Messrs. Slocum Sayles, of Lansingburgh, Rennselaer Co., N. Y., have taken measures to secure a patent for improvements in the ibove-named machine. It should be explained that this is a machine for bending bars of iron into a shape that is often employed, particularly for ornamental fences, house-work, c, we mean the zig-zag shape. The rolling mill employed for this purpose consists of two under rollers placed side-by-side, and of two apper rollers,—the latter two running in bearings which can slide up and down in the framing, so as to recede from, or advance to, the under rollers. Between these two sets of rollers there slides a bed, which carries the dies intended to impress the desired form on the iron. The patent more particularly applies to the construction of these dies. They are lorm-ed in pairs, so that the projections of the upper die fit into the recesses of the lower one. Their shape, in general, is angular, and the upper die is so formed with joints that each angular piece can be forced into its corresponding cavity in the lower die, without the necessity of its fellow projections partaking of the motion. The bar of iron being placed between the dies, which are fixed on the movable table, a chain or cord is attached from the table to the further ol the lower rollers, so that the former may be drawn along as the rollers revolve. The upper rollers, which give the pressure, are forced down. to their work by weighted levers, hence when the machine is set in motion, the table and dies are drawn between the rollers, and the first jointed projection of the top die is forced into its recess in the lower die, thus giving the iron bar the desired shape. The table continuing to advance, is caught between the second pair of rollers, which hold the bar from shifting whilst the second projection is descending, and in this manner the process goes on until the whole length of the bar is fashioned into the shape required. The inventors do hoffrmifine themselves to this sort of die alone, but propose another mode also, in which both top and bottom dies are made flexible.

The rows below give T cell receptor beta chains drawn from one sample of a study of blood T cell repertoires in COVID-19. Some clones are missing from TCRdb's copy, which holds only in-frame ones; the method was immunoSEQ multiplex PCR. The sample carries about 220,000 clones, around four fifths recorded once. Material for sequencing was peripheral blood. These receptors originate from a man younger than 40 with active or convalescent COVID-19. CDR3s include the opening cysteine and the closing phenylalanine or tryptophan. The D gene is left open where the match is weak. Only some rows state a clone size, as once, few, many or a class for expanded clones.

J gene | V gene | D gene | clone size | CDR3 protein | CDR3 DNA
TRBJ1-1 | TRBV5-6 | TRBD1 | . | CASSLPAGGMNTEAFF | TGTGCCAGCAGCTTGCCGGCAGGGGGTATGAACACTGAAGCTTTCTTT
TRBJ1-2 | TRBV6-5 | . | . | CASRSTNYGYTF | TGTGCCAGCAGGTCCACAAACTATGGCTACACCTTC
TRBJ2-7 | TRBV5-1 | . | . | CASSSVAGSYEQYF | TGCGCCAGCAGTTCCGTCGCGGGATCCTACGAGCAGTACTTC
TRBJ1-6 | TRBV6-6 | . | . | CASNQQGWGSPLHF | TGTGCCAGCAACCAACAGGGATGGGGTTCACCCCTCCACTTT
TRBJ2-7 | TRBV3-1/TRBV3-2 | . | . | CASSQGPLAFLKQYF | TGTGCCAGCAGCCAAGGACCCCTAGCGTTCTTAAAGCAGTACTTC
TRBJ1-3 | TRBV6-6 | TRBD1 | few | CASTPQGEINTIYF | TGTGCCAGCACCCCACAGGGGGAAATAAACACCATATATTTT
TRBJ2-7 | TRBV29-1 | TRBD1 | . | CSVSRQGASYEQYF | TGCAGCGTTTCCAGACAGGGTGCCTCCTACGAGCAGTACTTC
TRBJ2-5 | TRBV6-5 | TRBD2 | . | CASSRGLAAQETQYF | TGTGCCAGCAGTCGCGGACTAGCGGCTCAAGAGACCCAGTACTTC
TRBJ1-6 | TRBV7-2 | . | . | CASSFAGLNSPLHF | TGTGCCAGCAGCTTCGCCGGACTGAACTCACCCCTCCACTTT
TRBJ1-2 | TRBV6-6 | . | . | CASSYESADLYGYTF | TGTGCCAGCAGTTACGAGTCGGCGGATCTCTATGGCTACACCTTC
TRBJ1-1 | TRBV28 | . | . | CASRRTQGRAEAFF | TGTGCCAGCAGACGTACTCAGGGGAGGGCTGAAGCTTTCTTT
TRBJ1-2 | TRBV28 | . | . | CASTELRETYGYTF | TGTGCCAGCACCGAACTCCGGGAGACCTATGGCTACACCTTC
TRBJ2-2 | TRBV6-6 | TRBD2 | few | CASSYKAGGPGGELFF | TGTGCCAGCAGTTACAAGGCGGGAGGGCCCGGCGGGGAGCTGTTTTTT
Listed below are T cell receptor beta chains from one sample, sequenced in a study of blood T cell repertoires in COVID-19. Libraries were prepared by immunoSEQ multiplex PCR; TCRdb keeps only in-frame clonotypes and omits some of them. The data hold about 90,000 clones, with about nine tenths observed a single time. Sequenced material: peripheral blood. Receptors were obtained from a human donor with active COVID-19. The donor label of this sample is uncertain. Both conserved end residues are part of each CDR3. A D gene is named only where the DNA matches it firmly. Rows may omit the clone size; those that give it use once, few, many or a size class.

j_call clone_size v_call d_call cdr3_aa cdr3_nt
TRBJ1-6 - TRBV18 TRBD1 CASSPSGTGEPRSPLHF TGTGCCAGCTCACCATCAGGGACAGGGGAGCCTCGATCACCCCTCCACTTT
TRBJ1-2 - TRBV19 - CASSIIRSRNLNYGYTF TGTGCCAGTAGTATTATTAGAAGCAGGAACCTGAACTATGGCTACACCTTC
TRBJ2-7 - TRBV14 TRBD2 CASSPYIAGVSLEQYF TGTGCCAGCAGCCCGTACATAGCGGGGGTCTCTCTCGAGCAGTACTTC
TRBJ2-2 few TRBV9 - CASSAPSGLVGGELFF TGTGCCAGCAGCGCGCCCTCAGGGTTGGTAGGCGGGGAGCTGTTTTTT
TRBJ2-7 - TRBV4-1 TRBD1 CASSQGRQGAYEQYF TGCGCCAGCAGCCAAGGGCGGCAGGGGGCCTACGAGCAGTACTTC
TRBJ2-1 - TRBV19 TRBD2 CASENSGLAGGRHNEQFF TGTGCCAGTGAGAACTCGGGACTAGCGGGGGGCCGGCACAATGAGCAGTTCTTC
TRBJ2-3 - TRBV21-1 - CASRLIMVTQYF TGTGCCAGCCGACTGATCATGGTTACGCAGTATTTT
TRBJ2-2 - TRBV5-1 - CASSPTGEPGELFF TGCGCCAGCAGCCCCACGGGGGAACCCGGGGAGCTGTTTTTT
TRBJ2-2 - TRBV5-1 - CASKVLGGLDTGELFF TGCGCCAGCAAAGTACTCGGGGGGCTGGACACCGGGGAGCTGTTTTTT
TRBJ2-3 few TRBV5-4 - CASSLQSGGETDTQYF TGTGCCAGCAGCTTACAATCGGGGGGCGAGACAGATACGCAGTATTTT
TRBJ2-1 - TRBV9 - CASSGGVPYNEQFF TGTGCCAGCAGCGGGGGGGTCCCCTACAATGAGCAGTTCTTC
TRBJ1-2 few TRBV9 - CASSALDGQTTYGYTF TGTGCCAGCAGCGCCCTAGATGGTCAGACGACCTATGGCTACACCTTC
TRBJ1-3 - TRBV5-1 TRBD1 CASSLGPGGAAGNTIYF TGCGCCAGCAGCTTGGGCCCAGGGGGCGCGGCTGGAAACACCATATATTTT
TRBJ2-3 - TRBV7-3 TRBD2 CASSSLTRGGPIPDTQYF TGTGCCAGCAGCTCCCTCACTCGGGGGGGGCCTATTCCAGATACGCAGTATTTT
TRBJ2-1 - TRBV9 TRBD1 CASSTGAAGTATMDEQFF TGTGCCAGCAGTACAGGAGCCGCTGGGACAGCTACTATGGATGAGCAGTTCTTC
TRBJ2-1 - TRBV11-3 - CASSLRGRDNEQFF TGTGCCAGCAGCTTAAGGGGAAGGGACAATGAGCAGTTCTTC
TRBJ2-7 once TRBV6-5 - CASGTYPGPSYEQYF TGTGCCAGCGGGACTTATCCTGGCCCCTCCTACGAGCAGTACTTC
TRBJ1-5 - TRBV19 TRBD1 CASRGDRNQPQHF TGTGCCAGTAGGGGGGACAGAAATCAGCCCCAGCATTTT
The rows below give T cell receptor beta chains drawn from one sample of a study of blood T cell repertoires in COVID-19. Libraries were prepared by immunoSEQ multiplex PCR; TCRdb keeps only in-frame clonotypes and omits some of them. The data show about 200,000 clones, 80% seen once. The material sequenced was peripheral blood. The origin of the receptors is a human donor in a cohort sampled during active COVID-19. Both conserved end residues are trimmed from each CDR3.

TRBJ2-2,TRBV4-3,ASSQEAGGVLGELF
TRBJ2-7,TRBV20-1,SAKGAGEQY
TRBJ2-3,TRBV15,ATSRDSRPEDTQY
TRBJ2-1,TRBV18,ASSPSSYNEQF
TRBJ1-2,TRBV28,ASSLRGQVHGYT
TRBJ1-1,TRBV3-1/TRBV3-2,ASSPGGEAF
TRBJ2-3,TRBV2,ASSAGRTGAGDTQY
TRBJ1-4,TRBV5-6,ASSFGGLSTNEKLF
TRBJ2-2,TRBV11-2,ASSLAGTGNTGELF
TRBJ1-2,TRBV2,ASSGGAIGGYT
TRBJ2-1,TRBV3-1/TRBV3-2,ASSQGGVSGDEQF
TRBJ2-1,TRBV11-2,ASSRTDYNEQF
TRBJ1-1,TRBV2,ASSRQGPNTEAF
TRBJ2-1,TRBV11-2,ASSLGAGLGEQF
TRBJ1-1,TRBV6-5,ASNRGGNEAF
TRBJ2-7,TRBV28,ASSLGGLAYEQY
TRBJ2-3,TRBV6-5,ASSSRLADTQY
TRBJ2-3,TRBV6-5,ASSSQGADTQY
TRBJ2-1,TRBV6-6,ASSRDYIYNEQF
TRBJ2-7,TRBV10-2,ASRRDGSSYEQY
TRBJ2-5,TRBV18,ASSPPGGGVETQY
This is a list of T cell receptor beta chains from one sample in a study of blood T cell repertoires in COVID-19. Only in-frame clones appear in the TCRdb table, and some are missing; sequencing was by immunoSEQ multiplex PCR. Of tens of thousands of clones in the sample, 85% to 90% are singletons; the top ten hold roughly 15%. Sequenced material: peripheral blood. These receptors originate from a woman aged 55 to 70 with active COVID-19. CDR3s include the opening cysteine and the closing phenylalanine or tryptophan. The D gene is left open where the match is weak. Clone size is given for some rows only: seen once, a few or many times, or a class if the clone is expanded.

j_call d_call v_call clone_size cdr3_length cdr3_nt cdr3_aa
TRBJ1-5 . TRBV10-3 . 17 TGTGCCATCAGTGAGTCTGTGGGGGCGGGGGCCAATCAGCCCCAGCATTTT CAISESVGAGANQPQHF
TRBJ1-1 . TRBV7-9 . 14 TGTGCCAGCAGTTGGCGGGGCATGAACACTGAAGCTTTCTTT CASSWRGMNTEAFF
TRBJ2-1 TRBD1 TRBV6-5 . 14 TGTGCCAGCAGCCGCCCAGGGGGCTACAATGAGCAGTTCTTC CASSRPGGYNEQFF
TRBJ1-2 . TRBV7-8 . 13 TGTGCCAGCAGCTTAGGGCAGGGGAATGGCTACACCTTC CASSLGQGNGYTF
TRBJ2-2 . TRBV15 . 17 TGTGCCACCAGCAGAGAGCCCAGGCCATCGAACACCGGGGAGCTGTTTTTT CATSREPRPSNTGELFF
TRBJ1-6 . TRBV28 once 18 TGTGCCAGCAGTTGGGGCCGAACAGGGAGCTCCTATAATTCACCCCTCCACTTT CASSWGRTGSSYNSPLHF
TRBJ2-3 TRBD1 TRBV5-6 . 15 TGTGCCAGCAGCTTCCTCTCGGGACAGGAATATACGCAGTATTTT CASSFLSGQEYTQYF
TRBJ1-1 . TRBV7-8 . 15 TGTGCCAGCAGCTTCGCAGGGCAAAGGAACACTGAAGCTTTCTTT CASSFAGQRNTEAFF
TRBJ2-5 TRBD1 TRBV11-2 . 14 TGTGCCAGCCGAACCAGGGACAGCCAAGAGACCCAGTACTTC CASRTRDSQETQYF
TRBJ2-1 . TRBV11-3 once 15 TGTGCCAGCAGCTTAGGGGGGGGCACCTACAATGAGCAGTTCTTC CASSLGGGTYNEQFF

This article was originally published with the title "Machine for Crimpling Iron Bars" in Scientific American 8, 8, 59 (November 1852)